Standard methods for phytochemical screening of alkaloids, flavonoids, saponins, tannins, carbohydrates, sterols and triterpenoids were employed. Alkaloids determination was done using Mayer’s and Dragendoff’s reagents25. The persistent frothing, sodium bicarbonate and carbonate tests, as described by Trease and Evans26 were used for saponins. The methods described by Trease and Evans26 and Harborne27 were used for the determination of flavonoids, phenols, cardiac glycosides, carbohydrates, sterols, triterpenes, tannins and phlobatannins.

2.3 Determination of total phenolics

The amount of total phenols in the palm nut extracts was determined with the Folin-Ciocalteu’s reagent using the method of Meda et al.28. 2.5 ml of 10% Folin Ciocalteu’s reagent was added to 0.5 ml of each concentration (2, 1.5, 1.0, 0.5 and 0.25 mg/ml) of the extract and then 2 ml of 2% w/v of Na2CO3 was introduced and incubated at room temperature (28ºC) for 30 minutes. The absorbance was measured at 760 nm using a uv/vis spectrophotometer (Unisio, Shanghai-China). Total phenol values were expressed in terms of gallic acid equivalent (mg/g of extract).

2.4 Determination of flavonoids

The method of Meda et al.28 was used to determine the total flavonoid content. 2.5 ml of aluminium trichloride (AlCl3) in methanol were mixed with different concentrations (2, 1.5, 1.0, 0.5 and 0.25 mg/ml) of the palm extracts. Absorption readings at 415 nm using uv/vis spectrophotometer (Unisco, Shanghai – China) were taken after 30 minutes. The total flavonoid content was determined using a standard curve prepared with gallic acid and expressed as gallic acid equivalent (GAE)/g of extract.

2.5 Determination of tannins

The tannin content in each extracts was analysed using the method described by Kalpana et al.29. 3 ml of extract or standard solution of tannin acid (0.0625-0.5 mg/ml) were mixed with 1 ml of Folin-Ciocalteau reagent and 1 ml of 3.5% Na2CO3 solution was added. The volume was made to 5 ml with distilled water, and absorbance read at 725 nm after 30 minutes of incubation. Tannin content was expressed as mg tannic acid equivalent per g of extract.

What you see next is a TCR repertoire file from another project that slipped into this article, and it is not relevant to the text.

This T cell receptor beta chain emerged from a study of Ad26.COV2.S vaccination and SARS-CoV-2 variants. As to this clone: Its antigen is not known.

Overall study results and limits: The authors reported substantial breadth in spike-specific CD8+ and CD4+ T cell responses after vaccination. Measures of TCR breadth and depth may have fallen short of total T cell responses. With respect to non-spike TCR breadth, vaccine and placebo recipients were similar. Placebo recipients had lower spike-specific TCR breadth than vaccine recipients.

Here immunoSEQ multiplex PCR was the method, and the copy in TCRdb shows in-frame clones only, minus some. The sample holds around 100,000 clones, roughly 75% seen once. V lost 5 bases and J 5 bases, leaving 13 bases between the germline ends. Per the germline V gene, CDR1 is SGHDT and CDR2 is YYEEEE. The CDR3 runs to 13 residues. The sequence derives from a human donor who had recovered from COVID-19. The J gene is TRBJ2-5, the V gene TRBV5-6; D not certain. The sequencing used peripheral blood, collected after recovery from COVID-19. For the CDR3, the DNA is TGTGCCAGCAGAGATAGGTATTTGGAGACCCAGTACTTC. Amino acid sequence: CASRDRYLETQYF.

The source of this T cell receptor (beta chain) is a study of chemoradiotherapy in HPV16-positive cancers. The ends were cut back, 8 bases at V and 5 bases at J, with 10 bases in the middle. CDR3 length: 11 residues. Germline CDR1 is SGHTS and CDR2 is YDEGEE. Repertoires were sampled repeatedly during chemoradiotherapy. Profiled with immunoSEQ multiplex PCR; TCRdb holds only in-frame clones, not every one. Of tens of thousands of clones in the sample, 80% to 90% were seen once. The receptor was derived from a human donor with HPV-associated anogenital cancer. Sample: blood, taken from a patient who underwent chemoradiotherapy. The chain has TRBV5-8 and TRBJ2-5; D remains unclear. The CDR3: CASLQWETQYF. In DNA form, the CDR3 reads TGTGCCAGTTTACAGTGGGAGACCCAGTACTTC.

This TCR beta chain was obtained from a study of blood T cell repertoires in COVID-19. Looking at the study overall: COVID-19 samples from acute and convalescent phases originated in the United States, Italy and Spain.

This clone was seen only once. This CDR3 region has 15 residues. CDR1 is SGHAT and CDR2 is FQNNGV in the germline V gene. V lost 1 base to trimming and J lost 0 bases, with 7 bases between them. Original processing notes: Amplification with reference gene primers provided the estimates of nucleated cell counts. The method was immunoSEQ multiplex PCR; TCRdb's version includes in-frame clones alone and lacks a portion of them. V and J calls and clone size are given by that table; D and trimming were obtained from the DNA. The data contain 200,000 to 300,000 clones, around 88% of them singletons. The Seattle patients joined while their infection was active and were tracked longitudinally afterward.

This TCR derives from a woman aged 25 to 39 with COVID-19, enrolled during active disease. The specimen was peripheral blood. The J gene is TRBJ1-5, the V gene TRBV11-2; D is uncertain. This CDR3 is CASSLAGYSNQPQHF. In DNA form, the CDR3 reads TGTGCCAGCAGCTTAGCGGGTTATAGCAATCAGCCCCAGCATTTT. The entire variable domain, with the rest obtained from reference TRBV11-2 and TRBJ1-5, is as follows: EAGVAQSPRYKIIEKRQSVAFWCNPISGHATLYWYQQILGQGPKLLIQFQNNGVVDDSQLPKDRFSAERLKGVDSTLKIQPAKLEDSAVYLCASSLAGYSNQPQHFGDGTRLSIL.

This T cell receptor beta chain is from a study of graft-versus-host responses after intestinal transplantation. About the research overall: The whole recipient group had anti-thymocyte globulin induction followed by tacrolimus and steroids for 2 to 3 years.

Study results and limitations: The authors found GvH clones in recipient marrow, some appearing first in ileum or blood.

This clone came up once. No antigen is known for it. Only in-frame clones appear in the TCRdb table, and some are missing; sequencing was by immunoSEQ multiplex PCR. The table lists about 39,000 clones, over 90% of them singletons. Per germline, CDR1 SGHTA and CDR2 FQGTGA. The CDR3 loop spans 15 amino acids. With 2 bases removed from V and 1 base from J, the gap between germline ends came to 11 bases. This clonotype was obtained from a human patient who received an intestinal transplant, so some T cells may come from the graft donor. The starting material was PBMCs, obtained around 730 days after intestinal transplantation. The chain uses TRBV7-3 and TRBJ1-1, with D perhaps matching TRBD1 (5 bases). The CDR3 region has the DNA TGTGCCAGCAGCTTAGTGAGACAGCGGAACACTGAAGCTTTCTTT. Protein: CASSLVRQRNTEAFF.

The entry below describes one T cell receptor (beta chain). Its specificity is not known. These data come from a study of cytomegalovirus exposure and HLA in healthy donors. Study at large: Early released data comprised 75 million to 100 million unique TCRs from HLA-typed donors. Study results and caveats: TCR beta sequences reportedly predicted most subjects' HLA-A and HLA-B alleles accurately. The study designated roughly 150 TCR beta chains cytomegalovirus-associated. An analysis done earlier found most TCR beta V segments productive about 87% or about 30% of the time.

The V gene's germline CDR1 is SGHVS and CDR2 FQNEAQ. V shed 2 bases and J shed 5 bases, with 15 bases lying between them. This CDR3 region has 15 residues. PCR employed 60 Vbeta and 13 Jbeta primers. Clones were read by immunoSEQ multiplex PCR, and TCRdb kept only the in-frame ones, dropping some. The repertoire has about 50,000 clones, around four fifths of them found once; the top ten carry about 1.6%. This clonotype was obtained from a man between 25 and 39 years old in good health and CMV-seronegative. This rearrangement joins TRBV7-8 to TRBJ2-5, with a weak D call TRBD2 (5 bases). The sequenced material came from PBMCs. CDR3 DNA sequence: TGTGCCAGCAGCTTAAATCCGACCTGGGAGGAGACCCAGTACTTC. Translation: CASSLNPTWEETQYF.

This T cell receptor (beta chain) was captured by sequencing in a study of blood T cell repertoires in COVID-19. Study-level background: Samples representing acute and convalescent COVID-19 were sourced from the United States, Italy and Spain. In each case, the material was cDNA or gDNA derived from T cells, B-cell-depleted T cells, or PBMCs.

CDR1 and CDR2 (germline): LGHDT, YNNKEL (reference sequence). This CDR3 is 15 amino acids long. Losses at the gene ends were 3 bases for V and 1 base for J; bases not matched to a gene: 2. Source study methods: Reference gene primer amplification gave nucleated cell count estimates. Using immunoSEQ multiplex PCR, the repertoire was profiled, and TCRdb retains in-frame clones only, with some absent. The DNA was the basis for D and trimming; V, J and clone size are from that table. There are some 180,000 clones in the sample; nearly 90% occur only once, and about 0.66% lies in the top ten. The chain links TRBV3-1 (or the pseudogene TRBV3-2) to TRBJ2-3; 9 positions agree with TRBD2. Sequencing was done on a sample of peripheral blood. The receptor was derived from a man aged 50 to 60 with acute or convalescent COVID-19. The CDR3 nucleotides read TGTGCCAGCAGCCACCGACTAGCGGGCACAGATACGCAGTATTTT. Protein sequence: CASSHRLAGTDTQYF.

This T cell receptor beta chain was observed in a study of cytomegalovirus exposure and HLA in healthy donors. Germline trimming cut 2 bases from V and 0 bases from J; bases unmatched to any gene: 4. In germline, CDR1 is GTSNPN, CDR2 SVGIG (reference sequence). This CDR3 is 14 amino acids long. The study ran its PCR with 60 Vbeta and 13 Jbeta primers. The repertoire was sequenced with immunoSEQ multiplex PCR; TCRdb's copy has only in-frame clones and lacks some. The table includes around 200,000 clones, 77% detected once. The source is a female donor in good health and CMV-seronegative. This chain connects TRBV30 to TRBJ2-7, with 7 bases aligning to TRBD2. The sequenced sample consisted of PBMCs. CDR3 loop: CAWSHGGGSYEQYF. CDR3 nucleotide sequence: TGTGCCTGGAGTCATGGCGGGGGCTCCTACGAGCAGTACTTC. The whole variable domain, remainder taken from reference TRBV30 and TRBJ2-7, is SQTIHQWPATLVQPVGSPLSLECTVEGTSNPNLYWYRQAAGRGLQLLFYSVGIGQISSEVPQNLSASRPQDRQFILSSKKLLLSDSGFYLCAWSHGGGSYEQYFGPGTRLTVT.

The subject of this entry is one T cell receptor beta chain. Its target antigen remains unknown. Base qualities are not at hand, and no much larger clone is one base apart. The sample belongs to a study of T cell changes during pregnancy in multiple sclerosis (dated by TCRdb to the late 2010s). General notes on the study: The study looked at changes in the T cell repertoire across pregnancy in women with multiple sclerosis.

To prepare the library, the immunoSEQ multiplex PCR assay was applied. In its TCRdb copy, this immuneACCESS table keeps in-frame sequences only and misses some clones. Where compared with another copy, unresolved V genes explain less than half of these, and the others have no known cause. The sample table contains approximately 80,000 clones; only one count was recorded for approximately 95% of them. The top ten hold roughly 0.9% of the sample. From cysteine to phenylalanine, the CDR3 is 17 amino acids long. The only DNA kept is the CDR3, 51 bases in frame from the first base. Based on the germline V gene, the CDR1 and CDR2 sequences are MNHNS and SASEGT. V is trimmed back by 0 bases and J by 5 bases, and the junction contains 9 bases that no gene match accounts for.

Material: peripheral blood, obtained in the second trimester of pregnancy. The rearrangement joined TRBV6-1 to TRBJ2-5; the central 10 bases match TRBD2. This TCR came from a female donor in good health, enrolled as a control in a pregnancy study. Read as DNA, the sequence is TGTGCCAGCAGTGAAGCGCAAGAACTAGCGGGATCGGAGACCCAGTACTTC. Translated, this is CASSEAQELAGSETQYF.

2.6 DPPH radical assay

The free radical scavenging activity of the palm extracts was determined using the modified method of Blois30. 2.5 ml of different concentrations (0.25-2.0 mg/ml) of the extracts and standard drug (ascorbic acid) was separately measured into test tubes, and then 2.5 ml of 0.1 mM DPPH in methanol was added. The mixtures were incubated in a dark chamber for 30 minutes after which the absorbance was measured (in triplicates) at 517 nm against a DPPH control (containing reagents except test samples). Percentage scavenging activity was calculated using the expression:

2.7 Iron chelating activity

The reaction mixture containing 1 ml of o-phenanthroline (0.025 M), 2 ml of ferric chloride (0.05 M) and 2 ml of extract at various concentrations (0.0625-0.50 mg/ml) was incubated for 10 minutes at an ambient temperature. The absorbance at 510 nm was recorded. Ascorbic acid was added instead of extract and absorbance obtained was taken as equivalent to 100% reduction of all ferric ions. The readings were taken in triplicate31.

Where AC is the absorbance of the control and AS is the absorbance in the presence of the extracts or standards.

2.8 Hydrogen peroxide scavenging capacity

The ability of the palmextracts to scavenge hydrogen peroxide was determined according to the method of Ruch et al.32. A solution of hydrogen peroxide (2 mM) was prepared in 50 mM phosphate buffer (pH 7.4). Extracts (1 ml, 0.5 mg/mL) and standard drugs (ascorbic acid) were separately added to a hydrogen peroxide solution in phosphate buffer (3 ml, 40 mM). Absorbance of hydrogen peroxide at 230 nm was determined 10 minutes later against a blank solution. The percentage of hydrogen peroxide scavenging of bothextracts and standard compound were calculated:

% Scavenged [H2O2] = [(AC – AS)/AC] x 100

Where AC is the absorbance of the control and AS is the absorbance in the presence of the extracts or standards.

2.9 Molybdate ion reduction assay

The extracts were evaluated for their total antioxidant capacity following the spectrophotometric molybdate ion reduction assay of Prieto et al.33 with slight modifications. 1 ml of each extracts solution (0.5 mg/ml) was added to 3 ml of reagent solution (0.6 M sulphuric acid, 28 mM sodium phosphate and 4 mM ammonium molybdate). The mixtures were incubated at 95 °C for 90 mins. After incubation, the mixture was cooled at room temperature, and the absorbance was measured at 695 nm against the blank. Ascorbic acid was used as a standard and a standard curve was obtained.

2.10 Collection of bacterial and fungus isolates